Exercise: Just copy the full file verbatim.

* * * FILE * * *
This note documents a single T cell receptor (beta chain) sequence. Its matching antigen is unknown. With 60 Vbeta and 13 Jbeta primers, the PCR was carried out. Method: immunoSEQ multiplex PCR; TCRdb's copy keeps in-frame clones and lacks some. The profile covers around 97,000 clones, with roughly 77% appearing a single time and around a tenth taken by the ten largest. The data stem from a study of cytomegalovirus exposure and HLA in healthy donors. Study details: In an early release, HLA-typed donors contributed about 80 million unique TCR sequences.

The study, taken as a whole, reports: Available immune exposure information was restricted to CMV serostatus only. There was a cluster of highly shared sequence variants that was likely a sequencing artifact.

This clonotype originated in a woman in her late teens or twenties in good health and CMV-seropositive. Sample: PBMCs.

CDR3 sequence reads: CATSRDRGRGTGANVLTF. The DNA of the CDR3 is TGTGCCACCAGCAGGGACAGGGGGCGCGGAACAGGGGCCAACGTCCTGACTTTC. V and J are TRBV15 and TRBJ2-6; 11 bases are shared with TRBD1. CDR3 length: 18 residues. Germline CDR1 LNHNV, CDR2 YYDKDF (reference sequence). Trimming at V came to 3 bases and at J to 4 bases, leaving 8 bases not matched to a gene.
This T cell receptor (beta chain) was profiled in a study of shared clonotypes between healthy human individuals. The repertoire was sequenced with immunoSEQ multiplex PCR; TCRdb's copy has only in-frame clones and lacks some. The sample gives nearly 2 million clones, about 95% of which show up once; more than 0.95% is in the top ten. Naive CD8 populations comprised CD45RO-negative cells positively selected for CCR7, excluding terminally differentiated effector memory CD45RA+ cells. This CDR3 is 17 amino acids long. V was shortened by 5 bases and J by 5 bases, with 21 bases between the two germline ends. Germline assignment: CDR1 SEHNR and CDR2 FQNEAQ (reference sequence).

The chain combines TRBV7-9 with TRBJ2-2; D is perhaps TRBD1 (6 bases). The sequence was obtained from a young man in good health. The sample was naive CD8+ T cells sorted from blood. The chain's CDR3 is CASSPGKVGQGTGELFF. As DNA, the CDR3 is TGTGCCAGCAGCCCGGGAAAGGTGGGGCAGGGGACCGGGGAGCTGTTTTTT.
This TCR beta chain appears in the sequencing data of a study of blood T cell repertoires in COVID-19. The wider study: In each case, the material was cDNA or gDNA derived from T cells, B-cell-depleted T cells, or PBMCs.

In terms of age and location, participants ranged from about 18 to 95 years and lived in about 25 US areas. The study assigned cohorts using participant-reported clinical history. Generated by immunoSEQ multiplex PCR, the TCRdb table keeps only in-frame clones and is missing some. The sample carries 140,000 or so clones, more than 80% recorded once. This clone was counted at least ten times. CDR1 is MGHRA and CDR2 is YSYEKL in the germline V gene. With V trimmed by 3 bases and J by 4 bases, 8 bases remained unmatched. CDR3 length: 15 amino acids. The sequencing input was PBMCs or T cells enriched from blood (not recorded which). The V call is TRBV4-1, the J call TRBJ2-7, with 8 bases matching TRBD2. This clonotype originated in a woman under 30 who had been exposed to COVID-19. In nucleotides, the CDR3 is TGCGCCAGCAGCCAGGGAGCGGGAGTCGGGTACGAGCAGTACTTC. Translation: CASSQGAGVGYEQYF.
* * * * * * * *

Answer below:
This note documents a single T cell receptor (beta chain) sequence. Its matching antigen is unknown. With 60 Vbeta and 13 Jbeta primers, the PCR was carried out. Method: immunoSEQ multiplex PCR; TCRdb's copy keeps in-frame clones and lacks some. The profile covers around 97,000 clones, with roughly 77% appearing a single time and around a tenth taken by the ten largest. The data stem from a study of cytomegalovirus exposure and HLA in healthy donors. Study details: In an early release, HLA-typed donors contributed about 80 million unique TCR sequences.

The study, taken as a whole, reports: Available immune exposure information was restricted to CMV serostatus only. There was a cluster of highly shared sequence variants that was likely a sequencing artifact.

This clonotype originated in a woman in her late teens or twenties in good health and CMV-seropositive. Sample: PBMCs.

CDR3 sequence reads: CATSRDRGRGTGANVLTF. The DNA of the CDR3 is TGTGCCACCAGCAGGGACAGGGGGCGCGGAACAGGGGCCAACGTCCTGACTTTC. V and J are TRBV15 and TRBJ2-6; 11 bases are shared with TRBD1. CDR3 length: 18 residues. Germline CDR1 LNHNV, CDR2 YYDKDF (reference sequence). Trimming at V came to 3 bases and at J to 4 bases, leaving 8 bases not matched to a gene.
This T cell receptor (beta chain) was profiled in a study of shared clonotypes between healthy human individuals. The repertoire was sequenced with immunoSEQ multiplex PCR; TCRdb's copy has only in-frame clones and lacks some. The sample gives nearly 2 million clones, about 95% of which show up once; more than 0.95% is in the top ten. Naive CD8 populations comprised CD45RO-negative cells positively selected for CCR7, excluding terminally differentiated effector memory CD45RA+ cells. This CDR3 is 17 amino acids long. V was shortened by 5 bases and J by 5 bases, with 21 bases between the two germline ends. Germline assignment: CDR1 SEHNR and CDR2 FQNEAQ (reference sequence).

The chain combines TRBV7-9 with TRBJ2-2; D is perhaps TRBD1 (6 bases). The sequence was obtained from a young man in good health. The sample was naive CD8+ T cells sorted from blood. The chain's CDR3 is CASSPGKVGQGTGELFF. As DNA, the CDR3 is TGTGCCAGCAGCCCGGGAAAGGTGGGGCAGGGGACCGGGGAGCTGTTTTTT.
This TCR beta chain appears in the sequencing data of a study of blood T cell repertoires in COVID-19. The wider study: In each case, the material was cDNA or gDNA derived from T cells, B-cell-depleted T cells, or PBMCs.

In terms of age and location, participants ranged from about 18 to 95 years and lived in about 25 US areas. The study assigned cohorts using participant-reported clinical history. Generated by immunoSEQ multiplex PCR, the TCRdb table keeps only in-frame clones and is missing some. The sample carries 140,000 or so clones, more than 80% recorded once. This clone was counted at least ten times. CDR1 is MGHRA and CDR2 is YSYEKL in the germline V gene. With V trimmed by 3 bases and J by 4 bases, 8 bases remained unmatched. CDR3 length: 15 amino acids. The sequencing input was PBMCs or T cells enriched from blood (not recorded which). The V call is TRBV4-1, the J call TRBJ2-7, with 8 bases matching TRBD2. This clonotype originated in a woman under 30 who had been exposed to COVID-19. In nucleotides, the CDR3 is TGCGCCAGCAGCCAGGGAGCGGGAGTCGGGTACGAGCAGTACTTC. Translation: CASSQGAGVGYEQYF.